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Japan banks face volatility, default risks offshore in hunt for higher returns

As returns-hungry Japanese banks may lend or invest even more abroad after a record year of 2020, the lenders face rising risk of defaults and market volatility in their growing overseas operations, analysts warn.

Japanese financial institutions have a long history of generating interest income and asset growth from operations outside their home market, which has been battered by a prolonged period of low interest rates and weak credit demand. The risks of global exposures came under the spotlight again in early April, when Nomura Holdings Inc., Mitsubishi UFJ Financial Group Inc. and Mizuho Financial Group Inc. flagged potential losses of around US$2.4 billion combined that were reportedly related to the downfall of U.S. hedge fund Archegos Capital.

The Archegos saga, while not directly related to banks' lending business, is "the result of accelerated allocation of funds to overseas markets, fueled by the low interest rates at home," said Shingo Ide, chief stock strategist at NLI Research Institute.

As of 2020-end, the outstanding overseas loans and investments of Japanese banks with offshore assets of more than ¥100 billion each rose to a record of $4.851 trillion, up 9% from a year earlier, the biggest increase in more than four years, according to the Bank of Japan that cited a Bank for International Settlements’ analysis in March.

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Nearly half the $4.851 trillion that Japanese banks financed or invested as of the end of 2020 was destined for the U.S., while 23% of that amount was allocated to Europe and 9% to Asia-Pacific, according to the BOJ data.

According to a Japanese government official, who asked not to be named, much of the growth of overseas investments comes from sovereign bonds, asset-backed securities and mutual funds.

U.S. corporate bankruptcies reached their highest levels almost in a decade in 2020 as the pandemic upended global industries and struggling companies faced their breaking points.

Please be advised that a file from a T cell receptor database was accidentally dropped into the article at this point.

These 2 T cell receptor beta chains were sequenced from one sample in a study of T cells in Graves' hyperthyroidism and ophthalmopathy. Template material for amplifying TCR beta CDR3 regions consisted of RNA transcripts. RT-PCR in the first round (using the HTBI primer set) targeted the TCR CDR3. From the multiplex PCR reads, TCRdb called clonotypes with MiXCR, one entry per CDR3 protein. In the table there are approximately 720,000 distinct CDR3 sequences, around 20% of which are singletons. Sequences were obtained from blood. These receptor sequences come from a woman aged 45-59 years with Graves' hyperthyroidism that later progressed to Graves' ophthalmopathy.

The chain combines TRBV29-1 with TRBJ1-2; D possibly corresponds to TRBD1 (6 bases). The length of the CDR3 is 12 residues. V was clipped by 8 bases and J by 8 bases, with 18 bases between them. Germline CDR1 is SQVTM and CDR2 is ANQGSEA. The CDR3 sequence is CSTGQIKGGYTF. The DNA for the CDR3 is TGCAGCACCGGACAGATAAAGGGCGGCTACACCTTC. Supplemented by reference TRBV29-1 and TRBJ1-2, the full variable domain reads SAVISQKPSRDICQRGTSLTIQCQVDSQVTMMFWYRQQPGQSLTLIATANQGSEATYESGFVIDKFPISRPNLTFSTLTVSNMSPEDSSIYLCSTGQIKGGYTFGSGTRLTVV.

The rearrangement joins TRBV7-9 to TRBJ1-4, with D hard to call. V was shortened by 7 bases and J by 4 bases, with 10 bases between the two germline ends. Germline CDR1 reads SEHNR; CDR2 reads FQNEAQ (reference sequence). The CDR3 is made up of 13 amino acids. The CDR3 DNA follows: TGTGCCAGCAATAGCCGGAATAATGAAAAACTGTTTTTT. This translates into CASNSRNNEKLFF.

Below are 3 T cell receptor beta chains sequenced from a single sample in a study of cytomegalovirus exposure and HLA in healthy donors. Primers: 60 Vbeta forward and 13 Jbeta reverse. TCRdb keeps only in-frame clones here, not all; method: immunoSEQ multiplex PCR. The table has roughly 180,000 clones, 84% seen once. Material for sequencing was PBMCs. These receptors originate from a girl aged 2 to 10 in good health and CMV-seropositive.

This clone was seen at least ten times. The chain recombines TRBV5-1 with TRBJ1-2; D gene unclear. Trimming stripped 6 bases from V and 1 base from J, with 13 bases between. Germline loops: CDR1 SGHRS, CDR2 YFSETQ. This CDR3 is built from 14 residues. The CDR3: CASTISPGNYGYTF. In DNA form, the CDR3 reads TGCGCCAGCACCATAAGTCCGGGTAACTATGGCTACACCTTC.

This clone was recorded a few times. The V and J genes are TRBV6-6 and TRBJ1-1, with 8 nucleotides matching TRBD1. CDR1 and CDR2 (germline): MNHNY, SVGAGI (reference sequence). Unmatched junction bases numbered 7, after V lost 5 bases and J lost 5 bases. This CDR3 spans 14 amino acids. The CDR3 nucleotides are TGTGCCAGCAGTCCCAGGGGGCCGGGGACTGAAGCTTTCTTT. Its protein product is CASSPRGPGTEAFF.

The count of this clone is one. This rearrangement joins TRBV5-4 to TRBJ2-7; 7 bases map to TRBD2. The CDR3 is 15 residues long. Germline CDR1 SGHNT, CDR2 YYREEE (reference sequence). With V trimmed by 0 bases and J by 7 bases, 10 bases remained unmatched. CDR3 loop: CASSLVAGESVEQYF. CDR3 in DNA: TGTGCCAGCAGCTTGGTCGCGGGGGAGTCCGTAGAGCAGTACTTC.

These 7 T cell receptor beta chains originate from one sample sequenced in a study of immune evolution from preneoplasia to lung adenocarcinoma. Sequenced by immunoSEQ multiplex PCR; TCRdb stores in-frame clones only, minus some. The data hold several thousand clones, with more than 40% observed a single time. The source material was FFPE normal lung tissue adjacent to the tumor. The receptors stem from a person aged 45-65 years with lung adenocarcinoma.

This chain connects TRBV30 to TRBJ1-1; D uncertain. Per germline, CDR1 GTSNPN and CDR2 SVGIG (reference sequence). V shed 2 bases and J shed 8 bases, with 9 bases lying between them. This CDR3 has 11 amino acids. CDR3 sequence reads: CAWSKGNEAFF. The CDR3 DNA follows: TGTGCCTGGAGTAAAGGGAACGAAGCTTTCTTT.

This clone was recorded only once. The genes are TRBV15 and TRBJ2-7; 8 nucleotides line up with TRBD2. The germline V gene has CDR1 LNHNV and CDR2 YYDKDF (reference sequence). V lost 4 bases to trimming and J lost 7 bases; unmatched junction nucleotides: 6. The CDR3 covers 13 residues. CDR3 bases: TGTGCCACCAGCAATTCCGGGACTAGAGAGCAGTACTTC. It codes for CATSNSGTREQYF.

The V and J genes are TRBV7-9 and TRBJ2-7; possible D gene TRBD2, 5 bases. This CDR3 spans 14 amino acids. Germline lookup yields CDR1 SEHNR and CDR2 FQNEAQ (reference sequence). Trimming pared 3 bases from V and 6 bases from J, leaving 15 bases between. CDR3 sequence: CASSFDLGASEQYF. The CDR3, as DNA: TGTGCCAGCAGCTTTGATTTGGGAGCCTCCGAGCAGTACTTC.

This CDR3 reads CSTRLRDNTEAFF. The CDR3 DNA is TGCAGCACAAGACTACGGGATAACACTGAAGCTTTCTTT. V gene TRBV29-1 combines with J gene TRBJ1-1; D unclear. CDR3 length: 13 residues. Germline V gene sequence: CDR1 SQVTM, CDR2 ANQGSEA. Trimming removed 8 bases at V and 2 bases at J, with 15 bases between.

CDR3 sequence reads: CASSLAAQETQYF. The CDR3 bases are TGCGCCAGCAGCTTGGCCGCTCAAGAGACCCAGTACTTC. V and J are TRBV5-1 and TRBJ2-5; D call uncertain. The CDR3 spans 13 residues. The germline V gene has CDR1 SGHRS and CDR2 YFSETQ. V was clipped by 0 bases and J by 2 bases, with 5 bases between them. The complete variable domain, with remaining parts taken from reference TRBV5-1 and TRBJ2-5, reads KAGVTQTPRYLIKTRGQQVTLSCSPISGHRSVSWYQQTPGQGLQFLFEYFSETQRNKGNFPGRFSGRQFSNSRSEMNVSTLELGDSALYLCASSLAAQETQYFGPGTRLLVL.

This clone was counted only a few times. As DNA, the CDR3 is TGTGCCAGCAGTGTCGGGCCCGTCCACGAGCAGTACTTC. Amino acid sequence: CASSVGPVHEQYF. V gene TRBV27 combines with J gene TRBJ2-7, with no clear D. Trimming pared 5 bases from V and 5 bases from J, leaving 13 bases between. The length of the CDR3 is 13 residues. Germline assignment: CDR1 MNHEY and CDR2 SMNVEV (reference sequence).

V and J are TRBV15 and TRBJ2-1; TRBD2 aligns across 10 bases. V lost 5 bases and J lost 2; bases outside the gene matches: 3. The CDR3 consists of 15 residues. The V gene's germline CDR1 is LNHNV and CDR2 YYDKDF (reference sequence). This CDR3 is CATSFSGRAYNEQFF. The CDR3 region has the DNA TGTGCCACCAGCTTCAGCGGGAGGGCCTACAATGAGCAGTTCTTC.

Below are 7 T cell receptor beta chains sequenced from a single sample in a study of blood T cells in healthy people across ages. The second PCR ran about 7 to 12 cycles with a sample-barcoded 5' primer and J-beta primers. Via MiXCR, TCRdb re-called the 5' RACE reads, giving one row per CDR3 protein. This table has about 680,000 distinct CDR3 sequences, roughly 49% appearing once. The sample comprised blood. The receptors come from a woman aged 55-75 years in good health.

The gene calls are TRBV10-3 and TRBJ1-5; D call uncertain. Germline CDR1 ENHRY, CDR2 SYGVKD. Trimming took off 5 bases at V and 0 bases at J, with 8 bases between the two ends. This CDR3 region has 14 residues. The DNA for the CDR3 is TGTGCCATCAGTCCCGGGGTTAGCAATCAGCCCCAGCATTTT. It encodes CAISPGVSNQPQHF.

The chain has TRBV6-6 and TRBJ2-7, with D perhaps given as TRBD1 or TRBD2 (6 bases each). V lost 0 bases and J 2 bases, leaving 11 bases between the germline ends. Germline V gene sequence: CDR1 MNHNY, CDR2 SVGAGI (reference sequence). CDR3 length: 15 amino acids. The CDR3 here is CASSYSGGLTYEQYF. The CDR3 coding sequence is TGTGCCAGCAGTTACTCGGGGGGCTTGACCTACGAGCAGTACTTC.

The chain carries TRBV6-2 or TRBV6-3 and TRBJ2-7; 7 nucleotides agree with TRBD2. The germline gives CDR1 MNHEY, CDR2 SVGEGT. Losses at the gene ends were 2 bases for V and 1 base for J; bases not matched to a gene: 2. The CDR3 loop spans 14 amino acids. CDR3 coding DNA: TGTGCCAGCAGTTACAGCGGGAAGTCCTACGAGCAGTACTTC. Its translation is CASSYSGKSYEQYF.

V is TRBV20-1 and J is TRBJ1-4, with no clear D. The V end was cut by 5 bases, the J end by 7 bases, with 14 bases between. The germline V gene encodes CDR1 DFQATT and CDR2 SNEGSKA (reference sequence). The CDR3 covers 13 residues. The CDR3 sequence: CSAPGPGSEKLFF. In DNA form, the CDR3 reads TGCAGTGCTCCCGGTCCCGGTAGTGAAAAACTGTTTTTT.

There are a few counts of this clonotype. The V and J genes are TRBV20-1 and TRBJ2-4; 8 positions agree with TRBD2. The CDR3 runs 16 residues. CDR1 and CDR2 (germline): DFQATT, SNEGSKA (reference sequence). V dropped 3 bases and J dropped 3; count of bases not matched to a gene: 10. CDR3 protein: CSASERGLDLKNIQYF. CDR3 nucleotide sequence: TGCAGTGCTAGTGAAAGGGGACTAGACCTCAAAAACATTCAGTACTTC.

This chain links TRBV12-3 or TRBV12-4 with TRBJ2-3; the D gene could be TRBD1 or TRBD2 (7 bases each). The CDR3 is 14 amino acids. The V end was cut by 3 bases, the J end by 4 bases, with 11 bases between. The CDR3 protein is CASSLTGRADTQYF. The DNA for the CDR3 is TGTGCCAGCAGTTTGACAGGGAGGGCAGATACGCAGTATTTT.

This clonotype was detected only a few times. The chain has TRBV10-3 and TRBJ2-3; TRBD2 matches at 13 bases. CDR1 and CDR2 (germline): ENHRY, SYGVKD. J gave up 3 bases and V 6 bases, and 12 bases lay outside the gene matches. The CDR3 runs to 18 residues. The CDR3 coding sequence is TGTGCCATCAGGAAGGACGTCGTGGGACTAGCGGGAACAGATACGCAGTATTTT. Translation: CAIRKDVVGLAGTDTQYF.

"Some lending risks are there for them [Japanese banks] -- default risk, credit risk and market risk" as they allocate more funds to overseas markets, Nana Otsuki, chief analyst at Monex Inc., said. "There is a possibility that they [Japanese banks] will suffer a loss from a market volatility in the U.S. and Europe."

Luring yields abroad

Despite the risks, Japanese banks aren't likely to slow their overseas lending and investments due to strong demand for cash, analysts say.

Japanese banks "are building up win-win relations" with businesses overseas seeking cash, Otsuki said. "This move could become a trend, given a recovery of economies from the pandemic and the continued low interest rates here [in Japan]."

Deposits are piling up at Japanese mega and regional banks as consumption at home slowed amid the prolonged pandemic, providing a war chest to lend to or invest in higher-yielding assets. The average outstanding amount at all Japanese banks in December of 2020 stood at ¥5.77 trillion, up from ¥5.46 trillion in March of the same year when the outbreak of the coronavirus in Japan started.

Otsuki expects the U.S. will remain the top destination for Japanese banks' outbound lending and investments.

As of April 15, Japan’s 10-year government bond yields stand at 0.085%, compared with 1.639% for the U.S. treasuries, 1.743% for Australia and 6.011% for India with the same maturity.

The U.S. economy, for example, is forecast to expand 6.5% in 2021, surpassing an estimated 5.6% growth for the global economy, according to Organization for Economic Cooperation and Development. OECD expects Europe’s GDP to grow 3.9% this year, above 2.7% for Japan.

Bumpy road outside Japan

While yields on loans and investments are in general higher outside Japan, they don't always directly translate into stronger performance for the Japanese financial institutions.

MUFG’s record-high nonperforming loans in the end-December quarter of 2020 was a case in point.

During the quarter, the megabank's total NPLs rose to ¥575 billion and its NPL ratio rose to a three-year high of 1.17%. It was largely driven by loan defaults in pandemic-hit Southeast Asia, particularly Thailand where the bank has a 76.88% interest in a local lander Bank of Ayudhya PCL.

The largest bank in Japan had set aside 62% of its loan-loss provisions for its overseas lending during the first three fiscal quarters ended Dec. 31, 2020. As of 2020-end, MUFG extended ¥38.5 trillion of loans outside Japan, or 36% of its total loan book.

In addition, the sinking valuation of MUFG's stake in the Thai bank, as well as its 92.47% stake in Indonesia's PT Bank Danamon Indonesia Tbk and a 20% stake in the Philippines' Security Bank Corp. had led the Japanese lender to book about US$3.34 billion impairment losses for the fiscal year ended March 31, 2020.

"Unless the gap in interest rates between Japanese and other countries narrows, they [Japanese banks] would keep allocating money to overseas markets," said Hajime Takata, executive economist at Okasan Research Center. "Risks are everywhere, however."

As of April 14, US$1 was equivalent to ¥108.97.